Engaging with Hindus - a review
“I couldn’t get him out of my head … and the more I learned about him the less I wanted to leave him.”
So says the eponymous character in Life of Pi, speaking about Jesus (quoted by the author, 102).
With 815,000 Hindus in the UK, the sight of women in brightly coloured saris on our streets is commonplace in many of our cities. Unlike Muslims, however, Hindus as Hindus rarely make the news. Many migrated to our shores in the 1970s when they were booted out of Uganda. Since then, many more have quietly settled, raised their families, worked hard in their businesses and got their children into top universities. Hindu students may not stand out as much as their parents. They may have grown up here, have local accents, and enjoy many of the same TV programmes as their peers. Others have grown up in modern Indian cities and are as savvy with IT as any British student.
Visit most British churches, however, and you would be hard-pressed to identify any people from a Hindu background. Clearly, though Hindus can hear the story of Jesus almost anywhere in the country, most are either not doing so at all or, having done so, are deciding that following Christ is not for them. Engaging with Hindus has been written to change that.
Thomson is well qualified to be our guide
The author, Robin Thomson, spent twenty years in India and has worked since then with Hindus in Britain, so is well qualified to be our guide. He structures this little volume around two pressing needs: that we need first to understand Hindus and second to engage them. It is not a difficult read: basic Hindu concepts and customs are explained with nothing assumed of the reader. But don’t be misled: though short and simply written it is not simplistic and offers no silver bullet that will bring the Hindu world to Christ by means of a few rules.
Chapters 1–5, then, are an introduction to Hindus, their beliefs and customs. As one would expect and hope, Thomson throws in a discussion of ‘Hinduism’: just what is it? He is sufficiently aware of the scholarly literature and has had enough interaction with Hindus themselves to know that this is an extremely vexed question. This is not something you want to hear if you are looking for a simplistic definition to pigeon-hole the student sharing your flat. Here it is:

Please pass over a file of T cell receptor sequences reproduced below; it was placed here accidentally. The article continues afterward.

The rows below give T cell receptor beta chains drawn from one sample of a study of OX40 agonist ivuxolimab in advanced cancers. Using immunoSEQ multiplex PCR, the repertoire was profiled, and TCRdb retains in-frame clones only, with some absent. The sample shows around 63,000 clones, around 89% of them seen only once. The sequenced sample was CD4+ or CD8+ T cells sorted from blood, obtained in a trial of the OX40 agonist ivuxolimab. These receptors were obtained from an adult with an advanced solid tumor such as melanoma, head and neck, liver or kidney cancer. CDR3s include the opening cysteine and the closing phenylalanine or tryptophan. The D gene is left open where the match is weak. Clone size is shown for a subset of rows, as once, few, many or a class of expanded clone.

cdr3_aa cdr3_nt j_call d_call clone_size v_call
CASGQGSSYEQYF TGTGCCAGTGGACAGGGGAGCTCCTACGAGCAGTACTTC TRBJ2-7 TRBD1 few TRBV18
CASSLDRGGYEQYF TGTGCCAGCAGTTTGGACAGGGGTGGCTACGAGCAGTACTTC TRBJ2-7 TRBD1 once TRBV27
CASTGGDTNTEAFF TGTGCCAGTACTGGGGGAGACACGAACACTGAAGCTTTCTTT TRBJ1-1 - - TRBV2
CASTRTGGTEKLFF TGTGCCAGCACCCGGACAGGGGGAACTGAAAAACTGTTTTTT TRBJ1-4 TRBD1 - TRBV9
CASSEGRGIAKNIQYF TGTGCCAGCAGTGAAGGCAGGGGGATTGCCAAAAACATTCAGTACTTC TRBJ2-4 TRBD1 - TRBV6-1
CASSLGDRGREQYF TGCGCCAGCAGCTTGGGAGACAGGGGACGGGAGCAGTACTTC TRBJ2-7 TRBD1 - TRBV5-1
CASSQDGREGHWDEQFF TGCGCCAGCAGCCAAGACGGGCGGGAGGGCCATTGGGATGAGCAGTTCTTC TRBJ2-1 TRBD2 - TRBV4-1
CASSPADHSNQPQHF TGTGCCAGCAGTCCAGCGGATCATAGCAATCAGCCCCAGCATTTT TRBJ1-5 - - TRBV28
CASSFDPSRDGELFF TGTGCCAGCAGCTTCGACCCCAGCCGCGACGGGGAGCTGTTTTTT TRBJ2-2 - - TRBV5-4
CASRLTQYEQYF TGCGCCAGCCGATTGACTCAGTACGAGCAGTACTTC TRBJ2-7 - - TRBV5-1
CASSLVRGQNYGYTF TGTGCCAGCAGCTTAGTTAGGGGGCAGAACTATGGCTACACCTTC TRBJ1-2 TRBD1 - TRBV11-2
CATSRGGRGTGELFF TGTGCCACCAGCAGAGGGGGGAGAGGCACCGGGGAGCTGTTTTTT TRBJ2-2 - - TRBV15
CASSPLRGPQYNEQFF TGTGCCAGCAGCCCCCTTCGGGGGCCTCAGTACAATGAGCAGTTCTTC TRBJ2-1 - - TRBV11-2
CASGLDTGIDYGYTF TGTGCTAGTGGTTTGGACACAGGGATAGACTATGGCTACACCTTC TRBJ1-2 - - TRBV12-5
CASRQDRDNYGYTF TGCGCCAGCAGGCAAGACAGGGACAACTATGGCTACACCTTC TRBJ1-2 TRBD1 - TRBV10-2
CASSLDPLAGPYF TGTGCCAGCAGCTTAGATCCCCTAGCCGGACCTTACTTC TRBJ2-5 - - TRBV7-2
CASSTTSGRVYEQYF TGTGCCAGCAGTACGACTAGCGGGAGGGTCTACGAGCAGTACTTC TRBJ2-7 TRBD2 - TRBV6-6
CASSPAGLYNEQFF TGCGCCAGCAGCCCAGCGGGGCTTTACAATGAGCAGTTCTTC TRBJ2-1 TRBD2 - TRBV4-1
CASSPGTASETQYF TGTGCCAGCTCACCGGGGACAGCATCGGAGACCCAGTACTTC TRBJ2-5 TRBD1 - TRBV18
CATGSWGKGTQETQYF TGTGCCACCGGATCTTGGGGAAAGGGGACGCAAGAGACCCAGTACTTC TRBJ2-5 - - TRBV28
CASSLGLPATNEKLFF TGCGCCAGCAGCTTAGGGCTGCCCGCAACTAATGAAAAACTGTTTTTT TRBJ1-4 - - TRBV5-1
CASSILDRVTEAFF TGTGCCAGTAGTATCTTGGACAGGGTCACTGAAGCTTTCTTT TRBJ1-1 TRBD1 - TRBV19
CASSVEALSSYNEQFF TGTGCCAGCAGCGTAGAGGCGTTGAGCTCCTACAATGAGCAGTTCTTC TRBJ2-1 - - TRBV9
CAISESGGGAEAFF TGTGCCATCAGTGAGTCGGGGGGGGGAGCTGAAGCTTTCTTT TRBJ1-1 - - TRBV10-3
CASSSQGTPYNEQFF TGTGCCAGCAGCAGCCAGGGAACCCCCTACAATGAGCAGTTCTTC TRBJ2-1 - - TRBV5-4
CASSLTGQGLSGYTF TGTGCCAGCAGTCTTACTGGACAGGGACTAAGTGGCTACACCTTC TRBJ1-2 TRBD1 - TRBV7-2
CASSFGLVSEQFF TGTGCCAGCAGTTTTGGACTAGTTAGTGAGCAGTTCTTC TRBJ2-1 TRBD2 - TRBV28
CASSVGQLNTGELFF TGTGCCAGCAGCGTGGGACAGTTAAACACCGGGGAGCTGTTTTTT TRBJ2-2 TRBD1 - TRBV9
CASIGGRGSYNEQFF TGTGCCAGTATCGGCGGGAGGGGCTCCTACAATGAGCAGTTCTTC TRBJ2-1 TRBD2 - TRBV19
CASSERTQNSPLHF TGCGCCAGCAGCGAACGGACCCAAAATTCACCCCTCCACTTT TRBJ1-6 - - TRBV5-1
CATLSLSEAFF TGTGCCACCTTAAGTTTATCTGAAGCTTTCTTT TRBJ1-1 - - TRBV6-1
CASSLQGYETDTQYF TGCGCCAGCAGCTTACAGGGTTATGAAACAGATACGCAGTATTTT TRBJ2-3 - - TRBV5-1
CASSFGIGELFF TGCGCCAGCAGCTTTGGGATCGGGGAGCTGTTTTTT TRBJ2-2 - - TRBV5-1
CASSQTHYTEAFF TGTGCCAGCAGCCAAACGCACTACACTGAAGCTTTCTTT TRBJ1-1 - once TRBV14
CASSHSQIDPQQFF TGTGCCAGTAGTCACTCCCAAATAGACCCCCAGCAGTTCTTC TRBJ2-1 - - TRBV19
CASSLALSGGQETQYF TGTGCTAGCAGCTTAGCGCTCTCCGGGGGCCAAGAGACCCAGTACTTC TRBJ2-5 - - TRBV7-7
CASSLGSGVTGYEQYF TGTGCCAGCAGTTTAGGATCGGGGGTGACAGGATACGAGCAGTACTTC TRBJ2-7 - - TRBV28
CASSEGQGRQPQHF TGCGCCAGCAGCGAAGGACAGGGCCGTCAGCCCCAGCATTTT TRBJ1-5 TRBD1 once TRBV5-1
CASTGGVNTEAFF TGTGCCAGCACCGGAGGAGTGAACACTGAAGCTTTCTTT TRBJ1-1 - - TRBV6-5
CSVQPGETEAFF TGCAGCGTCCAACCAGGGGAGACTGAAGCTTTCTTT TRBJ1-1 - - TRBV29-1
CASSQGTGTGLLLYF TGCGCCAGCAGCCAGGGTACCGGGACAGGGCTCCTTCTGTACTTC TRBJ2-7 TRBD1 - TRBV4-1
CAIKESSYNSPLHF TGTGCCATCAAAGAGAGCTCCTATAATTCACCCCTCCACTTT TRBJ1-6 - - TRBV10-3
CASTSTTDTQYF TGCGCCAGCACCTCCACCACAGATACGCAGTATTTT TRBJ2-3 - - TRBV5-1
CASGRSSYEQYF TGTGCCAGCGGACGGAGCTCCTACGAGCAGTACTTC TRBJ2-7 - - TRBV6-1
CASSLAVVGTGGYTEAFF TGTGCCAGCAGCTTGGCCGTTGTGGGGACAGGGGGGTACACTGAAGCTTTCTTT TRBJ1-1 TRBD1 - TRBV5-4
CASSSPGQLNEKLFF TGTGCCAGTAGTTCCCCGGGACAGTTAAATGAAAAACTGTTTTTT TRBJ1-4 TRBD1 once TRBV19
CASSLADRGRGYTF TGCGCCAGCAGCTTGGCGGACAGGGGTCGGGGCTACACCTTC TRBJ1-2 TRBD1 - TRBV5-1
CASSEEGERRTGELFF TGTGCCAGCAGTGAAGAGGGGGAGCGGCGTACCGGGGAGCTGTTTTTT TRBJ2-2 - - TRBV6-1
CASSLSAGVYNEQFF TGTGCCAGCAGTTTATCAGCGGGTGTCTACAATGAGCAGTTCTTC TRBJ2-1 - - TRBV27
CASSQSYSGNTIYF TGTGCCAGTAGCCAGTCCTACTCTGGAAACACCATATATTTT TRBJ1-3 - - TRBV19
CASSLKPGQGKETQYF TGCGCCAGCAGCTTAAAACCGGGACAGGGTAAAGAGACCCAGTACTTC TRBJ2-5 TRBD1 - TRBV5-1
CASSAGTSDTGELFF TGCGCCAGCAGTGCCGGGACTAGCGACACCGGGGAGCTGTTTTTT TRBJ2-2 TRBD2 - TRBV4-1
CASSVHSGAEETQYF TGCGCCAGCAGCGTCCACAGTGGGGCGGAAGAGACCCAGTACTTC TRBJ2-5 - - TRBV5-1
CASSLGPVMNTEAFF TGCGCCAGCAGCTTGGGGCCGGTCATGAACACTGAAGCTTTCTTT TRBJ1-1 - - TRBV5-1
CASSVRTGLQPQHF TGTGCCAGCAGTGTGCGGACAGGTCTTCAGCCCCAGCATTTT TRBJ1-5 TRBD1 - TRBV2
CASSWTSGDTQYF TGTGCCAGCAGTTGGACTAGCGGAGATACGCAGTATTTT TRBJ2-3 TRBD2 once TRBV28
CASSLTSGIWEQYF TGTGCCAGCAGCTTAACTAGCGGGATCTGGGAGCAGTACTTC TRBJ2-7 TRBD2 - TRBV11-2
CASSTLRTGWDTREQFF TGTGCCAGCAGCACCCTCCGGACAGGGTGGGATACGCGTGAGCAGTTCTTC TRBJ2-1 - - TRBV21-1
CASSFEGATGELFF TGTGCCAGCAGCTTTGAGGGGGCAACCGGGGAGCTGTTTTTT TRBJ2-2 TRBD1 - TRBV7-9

Hindus use ’Hinduism’ as shorthand for the collection of beliefs, customs, rituals, religious practices and social relationships that have grown up over centuries (14).
It is, therefore, “an astonishing diversity of belief and practice, a complex ‘family of religions’” (14). The upshot of this is that if your flatmate tells you she is a Hindu, the only thing it really tells you is that she belongs to a community that has roots in South Asia. It tells you nothing about her beliefs. She might believe in many gods, one god, or no god; she may believe in reincarnation or she may not. And it tells you nothing about her practice – she may be steeped in traditional ritual practice, such as daily worship of her family deity, regular fasting, vegetarian diet (or not) or she may simply have a high respect for her parents.
So where does that leave us, who want to share our faith with our neighbours? The key, says Thomson, is that our response must be based on four assumptions (27–29):
- We focus on people rather than an ‘ism’
- Culture can be a key to understanding people
- Major obstacles that prevent people responding to the gospel are linked to social structures, theological questions and issues of spiritual power
- The church is at the heart of God’s purpose.
These four assumptions lead Thomson to argues that our basic approach to sharing Christ with Hindus must be based on four principles (30–31):
- Listen and learn
- Present Christ positively
Anyone wanting to share their faith with Hindus in
the UK will find Thomson’s advice hugely helpful
In the rest of the book the author unpacks these principles, giving examples of how they can be worked out. Anyone wanting to share their faith with Hindus in the UK will find Thomson’s advice hugely helpful. Flesh is put on the bones of the argument throughout the book by a liberal peppering of stories of Hindus who have come to faith in Christ, with insights into their often monumental struggles and the factors that enabled them to overcome them.
In an otherwise excellent book, I thought some of the discussion of religion and culture dipped into being overly simplistic. On Hindu festivals, for instance, Thomson suggests that some practices “are purely cultural; others have a religious basis. It isn’t easy to separate them” (74). I would argue, rather, that it is impossible to do so as there is no difference. Any attempt to impose such a distinction on a cultural feature owes more to the emphases of the Enlightenment than to those of the Bible. Though I think this is an important point, however, I would not want to put anyone off from reading this book and using it to help them make friends with their Hindu neighbours. With four pages of resources at the back of the book, anyone wanting to go deeper will find ample material to be getting on with, and as Thomson argues, that is just what we need to do if we are to see our Hindu friends introduced to our Saviour. Then, by God’s grace we will see some take the same journey as Pi, and not only, like him, not be able to get Christ out of their heads but come to be his devoted disciples.
Title: Engaging with Hindus
Author: Robin Thomson
Publisher: Good Book Company
© 2016 Mark Pickett